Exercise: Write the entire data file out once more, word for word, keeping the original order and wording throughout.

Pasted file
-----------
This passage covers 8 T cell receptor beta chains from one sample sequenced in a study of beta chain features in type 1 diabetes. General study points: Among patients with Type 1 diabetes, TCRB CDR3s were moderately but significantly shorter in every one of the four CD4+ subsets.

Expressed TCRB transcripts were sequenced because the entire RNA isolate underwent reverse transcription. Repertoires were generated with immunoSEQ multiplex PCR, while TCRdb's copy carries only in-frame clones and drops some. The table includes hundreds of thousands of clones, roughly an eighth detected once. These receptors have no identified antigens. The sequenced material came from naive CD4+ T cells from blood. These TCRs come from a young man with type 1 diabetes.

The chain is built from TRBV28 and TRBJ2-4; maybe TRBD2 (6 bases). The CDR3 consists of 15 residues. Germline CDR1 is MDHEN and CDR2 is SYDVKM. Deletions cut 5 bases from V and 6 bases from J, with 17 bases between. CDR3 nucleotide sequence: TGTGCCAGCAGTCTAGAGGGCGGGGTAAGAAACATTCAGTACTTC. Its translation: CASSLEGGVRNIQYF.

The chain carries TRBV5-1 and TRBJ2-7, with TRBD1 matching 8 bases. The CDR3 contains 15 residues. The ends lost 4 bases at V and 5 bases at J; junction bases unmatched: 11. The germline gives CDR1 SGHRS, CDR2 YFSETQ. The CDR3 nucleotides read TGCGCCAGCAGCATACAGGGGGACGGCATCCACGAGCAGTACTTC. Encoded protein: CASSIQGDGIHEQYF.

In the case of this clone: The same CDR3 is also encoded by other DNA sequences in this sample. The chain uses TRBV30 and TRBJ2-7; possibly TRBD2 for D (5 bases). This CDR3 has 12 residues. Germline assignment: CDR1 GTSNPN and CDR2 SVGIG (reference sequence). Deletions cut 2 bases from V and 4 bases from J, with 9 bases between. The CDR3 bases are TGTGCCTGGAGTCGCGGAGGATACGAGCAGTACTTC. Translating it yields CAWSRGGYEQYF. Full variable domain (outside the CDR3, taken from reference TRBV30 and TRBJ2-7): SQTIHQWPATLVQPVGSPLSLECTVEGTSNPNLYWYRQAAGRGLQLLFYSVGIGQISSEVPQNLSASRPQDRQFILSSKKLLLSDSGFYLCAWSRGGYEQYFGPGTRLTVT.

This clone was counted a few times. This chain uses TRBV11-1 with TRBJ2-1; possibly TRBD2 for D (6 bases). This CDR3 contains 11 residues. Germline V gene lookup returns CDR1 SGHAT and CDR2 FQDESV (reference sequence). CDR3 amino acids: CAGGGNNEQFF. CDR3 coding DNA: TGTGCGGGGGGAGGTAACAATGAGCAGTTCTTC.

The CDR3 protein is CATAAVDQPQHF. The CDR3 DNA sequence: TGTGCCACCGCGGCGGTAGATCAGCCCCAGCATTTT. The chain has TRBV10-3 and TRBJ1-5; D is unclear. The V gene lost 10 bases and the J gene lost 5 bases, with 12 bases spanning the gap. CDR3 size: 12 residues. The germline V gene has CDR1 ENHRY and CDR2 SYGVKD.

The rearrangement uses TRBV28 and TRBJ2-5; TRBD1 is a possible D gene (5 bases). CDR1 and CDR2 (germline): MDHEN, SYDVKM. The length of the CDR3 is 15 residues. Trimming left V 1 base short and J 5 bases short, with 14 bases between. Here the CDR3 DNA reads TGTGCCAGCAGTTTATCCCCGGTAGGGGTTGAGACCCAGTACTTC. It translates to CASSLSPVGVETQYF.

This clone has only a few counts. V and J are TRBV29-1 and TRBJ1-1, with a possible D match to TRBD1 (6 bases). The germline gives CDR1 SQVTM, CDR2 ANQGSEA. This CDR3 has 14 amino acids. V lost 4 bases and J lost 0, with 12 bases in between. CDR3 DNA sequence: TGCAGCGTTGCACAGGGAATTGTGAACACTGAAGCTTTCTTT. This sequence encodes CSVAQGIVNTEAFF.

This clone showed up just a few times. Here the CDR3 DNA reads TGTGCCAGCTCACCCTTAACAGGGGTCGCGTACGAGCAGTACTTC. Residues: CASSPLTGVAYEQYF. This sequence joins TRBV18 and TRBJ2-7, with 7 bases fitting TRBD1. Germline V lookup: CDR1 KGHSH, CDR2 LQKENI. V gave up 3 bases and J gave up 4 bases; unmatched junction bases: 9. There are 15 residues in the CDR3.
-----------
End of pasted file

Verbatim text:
This passage covers 8 T cell receptor beta chains from one sample sequenced in a study of beta chain features in type 1 diabetes. General study points: Among patients with Type 1 diabetes, TCRB CDR3s were moderately but significantly shorter in every one of the four CD4+ subsets.

Expressed TCRB transcripts were sequenced because the entire RNA isolate underwent reverse transcription. Repertoires were generated with immunoSEQ multiplex PCR, while TCRdb's copy carries only in-frame clones and drops some. The table includes hundreds of thousands of clones, roughly an eighth detected once. These receptors have no identified antigens. The sequenced material came from naive CD4+ T cells from blood. These TCRs come from a young man with type 1 diabetes.

The chain is built from TRBV28 and TRBJ2-4; maybe TRBD2 (6 bases). The CDR3 consists of 15 residues. Germline CDR1 is MDHEN and CDR2 is SYDVKM. Deletions cut 5 bases from V and 6 bases from J, with 17 bases between. CDR3 nucleotide sequence: TGTGCCAGCAGTCTAGAGGGCGGGGTAAGAAACATTCAGTACTTC. Its translation: CASSLEGGVRNIQYF.

The chain carries TRBV5-1 and TRBJ2-7, with TRBD1 matching 8 bases. The CDR3 contains 15 residues. The ends lost 4 bases at V and 5 bases at J; junction bases unmatched: 11. The germline gives CDR1 SGHRS, CDR2 YFSETQ. The CDR3 nucleotides read TGCGCCAGCAGCATACAGGGGGACGGCATCCACGAGCAGTACTTC. Encoded protein: CASSIQGDGIHEQYF.

In the case of this clone: The same CDR3 is also encoded by other DNA sequences in this sample. The chain uses TRBV30 and TRBJ2-7; possibly TRBD2 for D (5 bases). This CDR3 has 12 residues. Germline assignment: CDR1 GTSNPN and CDR2 SVGIG (reference sequence). Deletions cut 2 bases from V and 4 bases from J, with 9 bases between. The CDR3 bases are TGTGCCTGGAGTCGCGGAGGATACGAGCAGTACTTC. Translating it yields CAWSRGGYEQYF. Full variable domain (outside the CDR3, taken from reference TRBV30 and TRBJ2-7): SQTIHQWPATLVQPVGSPLSLECTVEGTSNPNLYWYRQAAGRGLQLLFYSVGIGQISSEVPQNLSASRPQDRQFILSSKKLLLSDSGFYLCAWSRGGYEQYFGPGTRLTVT.

This clone was counted a few times. This chain uses TRBV11-1 with TRBJ2-1; possibly TRBD2 for D (6 bases). This CDR3 contains 11 residues. Germline V gene lookup returns CDR1 SGHAT and CDR2 FQDESV (reference sequence). CDR3 amino acids: CAGGGNNEQFF. CDR3 coding DNA: TGTGCGGGGGGAGGTAACAATGAGCAGTTCTTC.

The CDR3 protein is CATAAVDQPQHF. The CDR3 DNA sequence: TGTGCCACCGCGGCGGTAGATCAGCCCCAGCATTTT. The chain has TRBV10-3 and TRBJ1-5; D is unclear. The V gene lost 10 bases and the J gene lost 5 bases, with 12 bases spanning the gap. CDR3 size: 12 residues. The germline V gene has CDR1 ENHRY and CDR2 SYGVKD.

The rearrangement uses TRBV28 and TRBJ2-5; TRBD1 is a possible D gene (5 bases). CDR1 and CDR2 (germline): MDHEN, SYDVKM. The length of the CDR3 is 15 residues. Trimming left V 1 base short and J 5 bases short, with 14 bases between. Here the CDR3 DNA reads TGTGCCAGCAGTTTATCCCCGGTAGGGGTTGAGACCCAGTACTTC. It translates to CASSLSPVGVETQYF.

This clone has only a few counts. V and J are TRBV29-1 and TRBJ1-1, with a possible D match to TRBD1 (6 bases). The germline gives CDR1 SQVTM, CDR2 ANQGSEA. This CDR3 has 14 amino acids. V lost 4 bases and J lost 0, with 12 bases in between. CDR3 DNA sequence: TGCAGCGTTGCACAGGGAATTGTGAACACTGAAGCTTTCTTT. This sequence encodes CSVAQGIVNTEAFF.

This clone showed up just a few times. Here the CDR3 DNA reads TGTGCCAGCTCACCCTTAACAGGGGTCGCGTACGAGCAGTACTTC. Residues: CASSPLTGVAYEQYF. This sequence joins TRBV18 and TRBJ2-7, with 7 bases fitting TRBD1. Germline V lookup: CDR1 KGHSH, CDR2 LQKENI. V gave up 3 bases and J gave up 4 bases; unmatched junction bases: 9. There are 15 residues in the CDR3.